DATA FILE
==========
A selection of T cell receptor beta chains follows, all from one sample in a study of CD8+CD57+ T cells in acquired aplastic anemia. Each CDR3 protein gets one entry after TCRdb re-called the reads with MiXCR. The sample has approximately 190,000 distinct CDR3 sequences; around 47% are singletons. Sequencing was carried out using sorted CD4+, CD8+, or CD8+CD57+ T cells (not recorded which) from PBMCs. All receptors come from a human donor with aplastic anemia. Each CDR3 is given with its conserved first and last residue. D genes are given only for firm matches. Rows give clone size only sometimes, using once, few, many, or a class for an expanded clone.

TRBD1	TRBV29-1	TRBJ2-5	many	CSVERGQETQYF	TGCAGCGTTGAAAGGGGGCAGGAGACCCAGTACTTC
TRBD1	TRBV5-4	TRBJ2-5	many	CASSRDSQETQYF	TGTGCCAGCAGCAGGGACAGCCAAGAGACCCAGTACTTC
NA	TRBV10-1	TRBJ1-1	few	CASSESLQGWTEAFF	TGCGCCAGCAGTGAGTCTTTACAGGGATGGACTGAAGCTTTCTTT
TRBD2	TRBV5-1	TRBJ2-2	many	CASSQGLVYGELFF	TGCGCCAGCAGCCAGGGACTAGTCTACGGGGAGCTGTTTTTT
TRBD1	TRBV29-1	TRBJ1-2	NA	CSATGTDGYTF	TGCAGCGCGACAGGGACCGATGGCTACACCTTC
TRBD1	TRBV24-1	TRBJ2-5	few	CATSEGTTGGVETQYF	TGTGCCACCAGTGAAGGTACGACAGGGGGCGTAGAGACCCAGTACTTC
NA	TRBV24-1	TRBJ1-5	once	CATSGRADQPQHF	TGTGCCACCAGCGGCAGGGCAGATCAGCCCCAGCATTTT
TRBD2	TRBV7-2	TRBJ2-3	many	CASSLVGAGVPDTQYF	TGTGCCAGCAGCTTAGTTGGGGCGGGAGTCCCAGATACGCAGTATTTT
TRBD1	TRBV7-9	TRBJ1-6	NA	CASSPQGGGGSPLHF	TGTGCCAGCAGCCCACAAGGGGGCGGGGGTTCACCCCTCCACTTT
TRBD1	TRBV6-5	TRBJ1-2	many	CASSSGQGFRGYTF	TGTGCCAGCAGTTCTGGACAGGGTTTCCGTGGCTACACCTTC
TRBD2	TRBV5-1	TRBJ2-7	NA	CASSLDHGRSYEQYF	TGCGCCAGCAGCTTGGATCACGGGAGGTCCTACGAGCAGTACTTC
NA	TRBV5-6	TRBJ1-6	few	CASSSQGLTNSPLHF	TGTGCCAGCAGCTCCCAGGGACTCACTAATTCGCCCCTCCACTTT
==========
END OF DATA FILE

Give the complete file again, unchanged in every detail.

A selection of T cell receptor beta chains follows, all from one sample in a study of CD8+CD57+ T cells in acquired aplastic anemia. Each CDR3 protein gets one entry after TCRdb re-called the reads with MiXCR. The sample has approximately 190,000 distinct CDR3 sequences; around 47% are singletons. Sequencing was carried out using sorted CD4+, CD8+, or CD8+CD57+ T cells (not recorded which) from PBMCs. All receptors come from a human donor with aplastic anemia. Each CDR3 is given with its conserved first and last residue. D genes are given only for firm matches. Rows give clone size only sometimes, using once, few, many, or a class for an expanded clone.

TRBD1	TRBV29-1	TRBJ2-5	many	CSVERGQETQYF	TGCAGCGTTGAAAGGGGGCAGGAGACCCAGTACTTC
TRBD1	TRBV5-4	TRBJ2-5	many	CASSRDSQETQYF	TGTGCCAGCAGCAGGGACAGCCAAGAGACCCAGTACTTC
NA	TRBV10-1	TRBJ1-1	few	CASSESLQGWTEAFF	TGCGCCAGCAGTGAGTCTTTACAGGGATGGACTGAAGCTTTCTTT
TRBD2	TRBV5-1	TRBJ2-2	many	CASSQGLVYGELFF	TGCGCCAGCAGCCAGGGACTAGTCTACGGGGAGCTGTTTTTT
TRBD1	TRBV29-1	TRBJ1-2	NA	CSATGTDGYTF	TGCAGCGCGACAGGGACCGATGGCTACACCTTC
TRBD1	TRBV24-1	TRBJ2-5	few	CATSEGTTGGVETQYF	TGTGCCACCAGTGAAGGTACGACAGGGGGCGTAGAGACCCAGTACTTC
NA	TRBV24-1	TRBJ1-5	once	CATSGRADQPQHF	TGTGCCACCAGCGGCAGGGCAGATCAGCCCCAGCATTTT
TRBD2	TRBV7-2	TRBJ2-3	many	CASSLVGAGVPDTQYF	TGTGCCAGCAGCTTAGTTGGGGCGGGAGTCCCAGATACGCAGTATTTT
TRBD1	TRBV7-9	TRBJ1-6	NA	CASSPQGGGGSPLHF	TGTGCCAGCAGCCCACAAGGGGGCGGGGGTTCACCCCTCCACTTT
TRBD1	TRBV6-5	TRBJ1-2	many	CASSSGQGFRGYTF	TGTGCCAGCAGTTCTGGACAGGGTTTCCGTGGCTACACCTTC
TRBD2	TRBV5-1	TRBJ2-7	NA	CASSLDHGRSYEQYF	TGCGCCAGCAGCTTGGATCACGGGAGGTCCTACGAGCAGTACTTC
NA	TRBV5-6	TRBJ1-6	few	CASSSQGLTNSPLHF	TGTGCCAGCAGCTCCCAGGGACTCACTAATTCGCCCCTCCACTTT